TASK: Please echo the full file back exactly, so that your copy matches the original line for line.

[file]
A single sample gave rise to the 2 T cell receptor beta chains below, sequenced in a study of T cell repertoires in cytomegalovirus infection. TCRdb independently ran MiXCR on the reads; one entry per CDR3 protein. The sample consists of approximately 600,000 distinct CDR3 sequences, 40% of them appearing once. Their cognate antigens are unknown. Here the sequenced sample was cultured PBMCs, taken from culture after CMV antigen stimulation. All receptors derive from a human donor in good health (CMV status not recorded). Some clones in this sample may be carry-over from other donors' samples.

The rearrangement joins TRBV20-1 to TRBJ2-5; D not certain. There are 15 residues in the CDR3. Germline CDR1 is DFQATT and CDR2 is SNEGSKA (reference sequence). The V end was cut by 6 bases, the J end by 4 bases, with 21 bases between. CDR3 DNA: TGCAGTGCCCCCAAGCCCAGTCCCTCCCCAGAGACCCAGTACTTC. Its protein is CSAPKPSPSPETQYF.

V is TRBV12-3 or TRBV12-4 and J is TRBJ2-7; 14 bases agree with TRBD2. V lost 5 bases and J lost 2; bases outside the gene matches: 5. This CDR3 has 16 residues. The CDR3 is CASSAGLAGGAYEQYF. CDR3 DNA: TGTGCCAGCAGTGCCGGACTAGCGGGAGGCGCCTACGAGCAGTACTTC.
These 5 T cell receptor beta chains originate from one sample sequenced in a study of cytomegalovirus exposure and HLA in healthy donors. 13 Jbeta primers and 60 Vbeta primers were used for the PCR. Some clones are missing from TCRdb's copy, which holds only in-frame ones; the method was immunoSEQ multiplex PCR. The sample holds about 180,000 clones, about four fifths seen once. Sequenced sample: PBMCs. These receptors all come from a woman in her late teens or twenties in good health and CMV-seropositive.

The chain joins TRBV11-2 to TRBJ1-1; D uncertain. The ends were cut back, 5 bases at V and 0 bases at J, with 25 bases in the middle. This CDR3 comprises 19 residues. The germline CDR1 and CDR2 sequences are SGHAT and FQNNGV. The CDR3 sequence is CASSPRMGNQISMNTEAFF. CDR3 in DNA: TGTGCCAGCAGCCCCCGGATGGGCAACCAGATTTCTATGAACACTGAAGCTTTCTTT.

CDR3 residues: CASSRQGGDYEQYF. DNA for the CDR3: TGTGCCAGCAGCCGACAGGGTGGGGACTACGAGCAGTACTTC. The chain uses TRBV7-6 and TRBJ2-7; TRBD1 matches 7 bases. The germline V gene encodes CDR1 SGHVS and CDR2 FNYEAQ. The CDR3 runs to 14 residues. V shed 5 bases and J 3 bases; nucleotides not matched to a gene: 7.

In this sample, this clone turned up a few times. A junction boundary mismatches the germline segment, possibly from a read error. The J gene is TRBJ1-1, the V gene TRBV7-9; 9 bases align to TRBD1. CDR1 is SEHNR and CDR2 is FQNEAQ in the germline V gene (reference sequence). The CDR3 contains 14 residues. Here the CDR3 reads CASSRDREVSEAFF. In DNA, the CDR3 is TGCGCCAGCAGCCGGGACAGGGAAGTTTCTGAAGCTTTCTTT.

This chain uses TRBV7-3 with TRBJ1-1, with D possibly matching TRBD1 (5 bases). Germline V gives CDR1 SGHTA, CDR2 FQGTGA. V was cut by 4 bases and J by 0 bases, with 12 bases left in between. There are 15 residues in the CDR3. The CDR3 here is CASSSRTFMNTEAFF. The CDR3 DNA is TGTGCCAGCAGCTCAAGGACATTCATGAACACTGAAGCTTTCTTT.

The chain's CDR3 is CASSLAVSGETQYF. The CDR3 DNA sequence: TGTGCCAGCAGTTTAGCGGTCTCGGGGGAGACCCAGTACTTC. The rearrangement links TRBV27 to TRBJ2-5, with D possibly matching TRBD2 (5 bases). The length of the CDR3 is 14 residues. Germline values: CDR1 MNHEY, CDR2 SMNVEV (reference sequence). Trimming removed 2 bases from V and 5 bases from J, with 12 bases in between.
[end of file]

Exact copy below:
A single sample gave rise to the 2 T cell receptor beta chains below, sequenced in a study of T cell repertoires in cytomegalovirus infection. TCRdb independently ran MiXCR on the reads; one entry per CDR3 protein. The sample consists of approximately 600,000 distinct CDR3 sequences, 40% of them appearing once. Their cognate antigens are unknown. Here the sequenced sample was cultured PBMCs, taken from culture after CMV antigen stimulation. All receptors derive from a human donor in good health (CMV status not recorded). Some clones in this sample may be carry-over from other donors' samples.

The rearrangement joins TRBV20-1 to TRBJ2-5; D not certain. There are 15 residues in the CDR3. Germline CDR1 is DFQATT and CDR2 is SNEGSKA (reference sequence). The V end was cut by 6 bases, the J end by 4 bases, with 21 bases between. CDR3 DNA: TGCAGTGCCCCCAAGCCCAGTCCCTCCCCAGAGACCCAGTACTTC. Its protein is CSAPKPSPSPETQYF.

V is TRBV12-3 or TRBV12-4 and J is TRBJ2-7; 14 bases agree with TRBD2. V lost 5 bases and J lost 2; bases outside the gene matches: 5. This CDR3 has 16 residues. The CDR3 is CASSAGLAGGAYEQYF. CDR3 DNA: TGTGCCAGCAGTGCCGGACTAGCGGGAGGCGCCTACGAGCAGTACTTC.
These 5 T cell receptor beta chains originate from one sample sequenced in a study of cytomegalovirus exposure and HLA in healthy donors. 13 Jbeta primers and 60 Vbeta primers were used for the PCR. Some clones are missing from TCRdb's copy, which holds only in-frame ones; the method was immunoSEQ multiplex PCR. The sample holds about 180,000 clones, about four fifths seen once. Sequenced sample: PBMCs. These receptors all come from a woman in her late teens or twenties in good health and CMV-seropositive.

The chain joins TRBV11-2 to TRBJ1-1; D uncertain. The ends were cut back, 5 bases at V and 0 bases at J, with 25 bases in the middle. This CDR3 comprises 19 residues. The germline CDR1 and CDR2 sequences are SGHAT and FQNNGV. The CDR3 sequence is CASSPRMGNQISMNTEAFF. CDR3 in DNA: TGTGCCAGCAGCCCCCGGATGGGCAACCAGATTTCTATGAACACTGAAGCTTTCTTT.

CDR3 residues: CASSRQGGDYEQYF. DNA for the CDR3: TGTGCCAGCAGCCGACAGGGTGGGGACTACGAGCAGTACTTC. The chain uses TRBV7-6 and TRBJ2-7; TRBD1 matches 7 bases. The germline V gene encodes CDR1 SGHVS and CDR2 FNYEAQ. The CDR3 runs to 14 residues. V shed 5 bases and J 3 bases; nucleotides not matched to a gene: 7.

In this sample, this clone turned up a few times. A junction boundary mismatches the germline segment, possibly from a read error. The J gene is TRBJ1-1, the V gene TRBV7-9; 9 bases align to TRBD1. CDR1 is SEHNR and CDR2 is FQNEAQ in the germline V gene (reference sequence). The CDR3 contains 14 residues. Here the CDR3 reads CASSRDREVSEAFF. In DNA, the CDR3 is TGCGCCAGCAGCCGGGACAGGGAAGTTTCTGAAGCTTTCTTT.

This chain uses TRBV7-3 with TRBJ1-1, with D possibly matching TRBD1 (5 bases). Germline V gives CDR1 SGHTA, CDR2 FQGTGA. V was cut by 4 bases and J by 0 bases, with 12 bases left in between. There are 15 residues in the CDR3. The CDR3 here is CASSSRTFMNTEAFF. The CDR3 DNA is TGTGCCAGCAGCTCAAGGACATTCATGAACACTGAAGCTTTCTTT.

The chain's CDR3 is CASSLAVSGETQYF. The CDR3 DNA sequence: TGTGCCAGCAGTTTAGCGGTCTCGGGGGAGACCCAGTACTTC. The rearrangement links TRBV27 to TRBJ2-5, with D possibly matching TRBD2 (5 bases). The length of the CDR3 is 14 residues. Germline values: CDR1 MNHEY, CDR2 SMNVEV (reference sequence). Trimming removed 2 bases from V and 5 bases from J, with 12 bases in between.